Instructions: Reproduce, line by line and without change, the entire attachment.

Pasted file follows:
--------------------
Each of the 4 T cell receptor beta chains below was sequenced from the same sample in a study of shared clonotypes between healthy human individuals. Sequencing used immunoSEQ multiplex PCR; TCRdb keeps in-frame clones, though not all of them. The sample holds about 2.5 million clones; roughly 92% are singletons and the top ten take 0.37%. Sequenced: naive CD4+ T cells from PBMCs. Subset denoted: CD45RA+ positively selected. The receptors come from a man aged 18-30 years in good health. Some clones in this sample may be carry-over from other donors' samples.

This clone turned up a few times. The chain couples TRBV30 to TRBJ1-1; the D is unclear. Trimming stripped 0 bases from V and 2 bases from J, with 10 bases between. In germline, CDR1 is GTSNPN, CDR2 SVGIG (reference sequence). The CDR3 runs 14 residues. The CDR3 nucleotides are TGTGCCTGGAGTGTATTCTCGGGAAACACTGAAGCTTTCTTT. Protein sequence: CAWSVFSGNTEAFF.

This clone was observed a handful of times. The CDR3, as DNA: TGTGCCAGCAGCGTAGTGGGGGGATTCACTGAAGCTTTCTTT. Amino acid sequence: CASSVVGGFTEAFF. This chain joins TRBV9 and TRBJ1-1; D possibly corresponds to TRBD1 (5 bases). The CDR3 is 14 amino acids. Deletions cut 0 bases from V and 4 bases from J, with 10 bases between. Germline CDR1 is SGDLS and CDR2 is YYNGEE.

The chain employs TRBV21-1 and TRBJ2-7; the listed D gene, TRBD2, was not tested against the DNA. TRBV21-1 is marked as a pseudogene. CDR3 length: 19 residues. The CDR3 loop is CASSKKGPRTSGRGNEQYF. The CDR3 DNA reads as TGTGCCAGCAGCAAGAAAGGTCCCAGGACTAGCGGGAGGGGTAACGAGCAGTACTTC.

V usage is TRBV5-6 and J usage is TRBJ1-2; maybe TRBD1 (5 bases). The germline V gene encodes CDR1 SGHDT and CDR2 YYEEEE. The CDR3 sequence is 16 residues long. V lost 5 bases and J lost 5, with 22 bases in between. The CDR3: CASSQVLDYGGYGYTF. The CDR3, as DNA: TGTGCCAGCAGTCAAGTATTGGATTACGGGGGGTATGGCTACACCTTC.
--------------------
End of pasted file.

Each of the 4 T cell receptor beta chains below was sequenced from the same sample in a study of shared clonotypes between healthy human individuals. Sequencing used immunoSEQ multiplex PCR; TCRdb keeps in-frame clones, though not all of them. The sample holds about 2.5 million clones; roughly 92% are singletons and the top ten take 0.37%. Sequenced: naive CD4+ T cells from PBMCs. Subset denoted: CD45RA+ positively selected. The receptors come from a man aged 18-30 years in good health. Some clones in this sample may be carry-over from other donors' samples.

This clone turned up a few times. The chain couples TRBV30 to TRBJ1-1; the D is unclear. Trimming stripped 0 bases from V and 2 bases from J, with 10 bases between. In germline, CDR1 is GTSNPN, CDR2 SVGIG (reference sequence). The CDR3 runs 14 residues. The CDR3 nucleotides are TGTGCCTGGAGTGTATTCTCGGGAAACACTGAAGCTTTCTTT. Protein sequence: CAWSVFSGNTEAFF.

This clone was observed a handful of times. The CDR3, as DNA: TGTGCCAGCAGCGTAGTGGGGGGATTCACTGAAGCTTTCTTT. Amino acid sequence: CASSVVGGFTEAFF. This chain joins TRBV9 and TRBJ1-1; D possibly corresponds to TRBD1 (5 bases). The CDR3 is 14 amino acids. Deletions cut 0 bases from V and 4 bases from J, with 10 bases between. Germline CDR1 is SGDLS and CDR2 is YYNGEE.

The chain employs TRBV21-1 and TRBJ2-7; the listed D gene, TRBD2, was not tested against the DNA. TRBV21-1 is marked as a pseudogene. CDR3 length: 19 residues. The CDR3 loop is CASSKKGPRTSGRGNEQYF. The CDR3 DNA reads as TGTGCCAGCAGCAAGAAAGGTCCCAGGACTAGCGGGAGGGGTAACGAGCAGTACTTC.

V usage is TRBV5-6 and J usage is TRBJ1-2; maybe TRBD1 (5 bases). The germline V gene encodes CDR1 SGHDT and CDR2 YYEEEE. The CDR3 sequence is 16 residues long. V lost 5 bases and J lost 5, with 22 bases in between. The CDR3: CASSQVLDYGGYGYTF. The CDR3, as DNA: TGTGCCAGCAGTCAAGTATTGGATTACGGGGGGTATGGCTACACCTTC.